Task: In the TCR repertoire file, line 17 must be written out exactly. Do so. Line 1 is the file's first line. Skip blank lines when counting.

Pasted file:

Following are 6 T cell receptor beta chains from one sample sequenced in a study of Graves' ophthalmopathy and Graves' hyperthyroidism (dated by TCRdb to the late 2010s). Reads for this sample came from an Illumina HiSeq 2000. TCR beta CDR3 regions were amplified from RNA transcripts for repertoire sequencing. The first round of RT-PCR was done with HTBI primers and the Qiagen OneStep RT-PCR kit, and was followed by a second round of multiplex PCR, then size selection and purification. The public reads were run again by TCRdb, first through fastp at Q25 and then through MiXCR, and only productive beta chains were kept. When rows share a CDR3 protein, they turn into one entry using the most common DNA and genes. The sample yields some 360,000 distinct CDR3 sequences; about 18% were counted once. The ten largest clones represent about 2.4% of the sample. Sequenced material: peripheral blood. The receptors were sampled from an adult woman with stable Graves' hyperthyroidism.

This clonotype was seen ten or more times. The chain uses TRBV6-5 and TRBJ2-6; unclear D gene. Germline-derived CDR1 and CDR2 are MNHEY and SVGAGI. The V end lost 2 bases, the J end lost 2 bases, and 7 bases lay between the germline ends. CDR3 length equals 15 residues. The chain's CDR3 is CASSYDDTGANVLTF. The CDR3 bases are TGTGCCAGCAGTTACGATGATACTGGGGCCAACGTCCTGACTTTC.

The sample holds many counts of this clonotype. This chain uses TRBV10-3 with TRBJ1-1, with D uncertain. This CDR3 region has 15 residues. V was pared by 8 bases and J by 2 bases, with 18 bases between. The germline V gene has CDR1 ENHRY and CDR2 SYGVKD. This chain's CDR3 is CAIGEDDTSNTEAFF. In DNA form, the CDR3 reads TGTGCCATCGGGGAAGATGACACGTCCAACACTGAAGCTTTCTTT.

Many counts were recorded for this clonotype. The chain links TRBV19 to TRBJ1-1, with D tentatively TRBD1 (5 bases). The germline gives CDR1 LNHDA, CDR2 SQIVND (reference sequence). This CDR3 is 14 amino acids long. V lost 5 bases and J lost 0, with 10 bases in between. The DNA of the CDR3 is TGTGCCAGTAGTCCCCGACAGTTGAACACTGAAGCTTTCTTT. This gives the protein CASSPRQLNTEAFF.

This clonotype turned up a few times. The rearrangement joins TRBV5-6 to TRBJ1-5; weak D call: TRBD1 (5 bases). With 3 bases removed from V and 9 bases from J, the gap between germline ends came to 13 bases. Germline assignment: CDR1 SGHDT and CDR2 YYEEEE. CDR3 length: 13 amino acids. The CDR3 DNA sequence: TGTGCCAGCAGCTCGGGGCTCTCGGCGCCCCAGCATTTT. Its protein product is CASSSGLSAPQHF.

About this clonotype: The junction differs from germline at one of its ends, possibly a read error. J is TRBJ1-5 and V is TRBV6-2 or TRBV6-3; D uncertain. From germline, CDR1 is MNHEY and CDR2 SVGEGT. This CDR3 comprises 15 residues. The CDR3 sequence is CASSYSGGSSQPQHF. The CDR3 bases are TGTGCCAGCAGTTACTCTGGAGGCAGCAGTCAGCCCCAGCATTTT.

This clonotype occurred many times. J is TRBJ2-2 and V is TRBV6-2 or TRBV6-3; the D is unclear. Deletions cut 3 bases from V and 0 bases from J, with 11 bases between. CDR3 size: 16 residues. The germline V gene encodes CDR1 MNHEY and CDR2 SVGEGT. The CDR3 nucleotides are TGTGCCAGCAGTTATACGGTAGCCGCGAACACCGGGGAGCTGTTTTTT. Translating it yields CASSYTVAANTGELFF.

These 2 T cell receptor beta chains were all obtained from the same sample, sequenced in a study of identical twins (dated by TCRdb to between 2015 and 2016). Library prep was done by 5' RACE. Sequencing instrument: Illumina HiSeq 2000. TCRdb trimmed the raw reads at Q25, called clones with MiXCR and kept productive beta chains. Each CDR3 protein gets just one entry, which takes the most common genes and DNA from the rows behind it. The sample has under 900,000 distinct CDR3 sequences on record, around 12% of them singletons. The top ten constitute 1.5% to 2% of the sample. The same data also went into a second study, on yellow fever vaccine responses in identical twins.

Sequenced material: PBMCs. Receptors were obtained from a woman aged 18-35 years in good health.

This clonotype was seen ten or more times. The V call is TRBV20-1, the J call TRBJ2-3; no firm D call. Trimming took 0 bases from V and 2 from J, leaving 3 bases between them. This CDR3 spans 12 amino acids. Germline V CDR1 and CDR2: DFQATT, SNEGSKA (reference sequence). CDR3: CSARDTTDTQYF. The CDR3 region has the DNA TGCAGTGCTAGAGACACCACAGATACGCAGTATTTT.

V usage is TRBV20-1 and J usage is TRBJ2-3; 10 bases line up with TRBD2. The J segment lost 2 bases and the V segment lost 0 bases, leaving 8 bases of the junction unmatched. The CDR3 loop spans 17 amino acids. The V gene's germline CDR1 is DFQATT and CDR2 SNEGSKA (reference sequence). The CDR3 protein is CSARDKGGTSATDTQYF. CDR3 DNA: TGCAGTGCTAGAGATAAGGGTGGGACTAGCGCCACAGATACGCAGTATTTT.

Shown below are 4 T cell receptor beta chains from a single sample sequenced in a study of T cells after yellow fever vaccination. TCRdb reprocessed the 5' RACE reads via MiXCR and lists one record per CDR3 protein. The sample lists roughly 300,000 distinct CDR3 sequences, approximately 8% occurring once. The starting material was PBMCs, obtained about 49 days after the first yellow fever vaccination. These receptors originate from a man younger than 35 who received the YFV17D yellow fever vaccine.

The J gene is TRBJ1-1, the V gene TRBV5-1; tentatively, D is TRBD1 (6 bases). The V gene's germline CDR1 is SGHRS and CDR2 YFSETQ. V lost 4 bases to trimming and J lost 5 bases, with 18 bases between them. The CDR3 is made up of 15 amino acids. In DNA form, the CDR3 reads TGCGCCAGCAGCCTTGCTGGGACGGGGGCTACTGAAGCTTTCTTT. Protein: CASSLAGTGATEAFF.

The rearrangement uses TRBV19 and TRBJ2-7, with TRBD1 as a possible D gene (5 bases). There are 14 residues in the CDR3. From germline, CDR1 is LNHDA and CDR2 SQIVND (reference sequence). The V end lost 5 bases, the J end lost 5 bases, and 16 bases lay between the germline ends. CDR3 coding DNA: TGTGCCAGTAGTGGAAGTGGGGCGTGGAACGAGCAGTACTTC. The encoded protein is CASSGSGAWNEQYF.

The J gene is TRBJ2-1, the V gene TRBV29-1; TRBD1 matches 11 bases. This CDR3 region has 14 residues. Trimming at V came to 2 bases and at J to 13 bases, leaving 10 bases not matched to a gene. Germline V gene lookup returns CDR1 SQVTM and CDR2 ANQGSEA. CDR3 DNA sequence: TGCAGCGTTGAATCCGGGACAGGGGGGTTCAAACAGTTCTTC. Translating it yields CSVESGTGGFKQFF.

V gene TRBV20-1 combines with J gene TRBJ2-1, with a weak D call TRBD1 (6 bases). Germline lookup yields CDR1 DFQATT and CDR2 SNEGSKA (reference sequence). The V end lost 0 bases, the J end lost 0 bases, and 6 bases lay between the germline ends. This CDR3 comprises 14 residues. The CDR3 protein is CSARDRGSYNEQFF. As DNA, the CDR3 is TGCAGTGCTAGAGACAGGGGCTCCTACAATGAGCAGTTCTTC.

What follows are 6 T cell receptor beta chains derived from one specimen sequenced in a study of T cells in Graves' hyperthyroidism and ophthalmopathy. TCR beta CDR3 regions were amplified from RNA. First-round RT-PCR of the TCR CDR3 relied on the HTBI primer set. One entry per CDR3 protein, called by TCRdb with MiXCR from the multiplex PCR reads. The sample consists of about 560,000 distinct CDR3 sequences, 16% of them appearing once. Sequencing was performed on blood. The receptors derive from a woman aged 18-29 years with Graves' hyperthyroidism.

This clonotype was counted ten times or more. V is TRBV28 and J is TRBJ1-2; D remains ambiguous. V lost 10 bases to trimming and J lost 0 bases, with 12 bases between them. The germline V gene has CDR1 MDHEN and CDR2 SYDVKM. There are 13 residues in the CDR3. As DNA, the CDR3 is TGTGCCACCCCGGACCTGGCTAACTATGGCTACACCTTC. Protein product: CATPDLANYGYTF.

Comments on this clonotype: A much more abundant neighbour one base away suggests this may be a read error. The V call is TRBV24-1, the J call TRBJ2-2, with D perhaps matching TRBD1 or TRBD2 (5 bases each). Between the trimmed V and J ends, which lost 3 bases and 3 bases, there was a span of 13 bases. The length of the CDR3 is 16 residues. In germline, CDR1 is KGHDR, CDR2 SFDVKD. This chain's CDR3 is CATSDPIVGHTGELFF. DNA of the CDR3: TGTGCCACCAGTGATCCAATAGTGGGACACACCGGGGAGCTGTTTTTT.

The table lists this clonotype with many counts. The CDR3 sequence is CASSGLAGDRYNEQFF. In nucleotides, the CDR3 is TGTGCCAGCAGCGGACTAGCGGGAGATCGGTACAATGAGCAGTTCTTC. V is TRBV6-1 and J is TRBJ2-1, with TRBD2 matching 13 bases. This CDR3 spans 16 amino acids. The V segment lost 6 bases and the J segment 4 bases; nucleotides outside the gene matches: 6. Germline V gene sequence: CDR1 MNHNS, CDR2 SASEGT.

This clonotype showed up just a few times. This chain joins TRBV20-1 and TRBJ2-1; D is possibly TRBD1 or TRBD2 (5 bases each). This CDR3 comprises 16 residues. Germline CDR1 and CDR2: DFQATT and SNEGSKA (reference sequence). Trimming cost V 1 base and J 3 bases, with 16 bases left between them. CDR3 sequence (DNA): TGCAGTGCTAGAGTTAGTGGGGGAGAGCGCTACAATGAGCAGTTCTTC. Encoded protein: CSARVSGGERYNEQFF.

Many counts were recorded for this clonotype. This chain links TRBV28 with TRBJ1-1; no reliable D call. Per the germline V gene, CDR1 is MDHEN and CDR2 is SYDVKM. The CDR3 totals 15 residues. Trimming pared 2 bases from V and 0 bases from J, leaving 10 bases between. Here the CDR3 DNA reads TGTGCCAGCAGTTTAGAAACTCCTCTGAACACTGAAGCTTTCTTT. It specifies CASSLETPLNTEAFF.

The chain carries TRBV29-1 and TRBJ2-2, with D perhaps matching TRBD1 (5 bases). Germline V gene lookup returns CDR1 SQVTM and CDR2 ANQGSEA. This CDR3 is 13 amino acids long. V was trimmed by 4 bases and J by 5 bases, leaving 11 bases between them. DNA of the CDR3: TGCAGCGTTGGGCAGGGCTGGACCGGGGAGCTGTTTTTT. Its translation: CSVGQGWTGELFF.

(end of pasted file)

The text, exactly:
What follows are 6 T cell receptor beta chains derived from one specimen sequenced in a study of T cells in Graves' hyperthyroidism and ophthalmopathy. TCR beta CDR3 regions were amplified from RNA. First-round RT-PCR of the TCR CDR3 relied on the HTBI primer set. One entry per CDR3 protein, called by TCRdb with MiXCR from the multiplex PCR reads. The sample consists of about 560,000 distinct CDR3 sequences, 16% of them appearing once. Sequencing was performed on blood. The receptors derive from a woman aged 18-29 years with Graves' hyperthyroidism.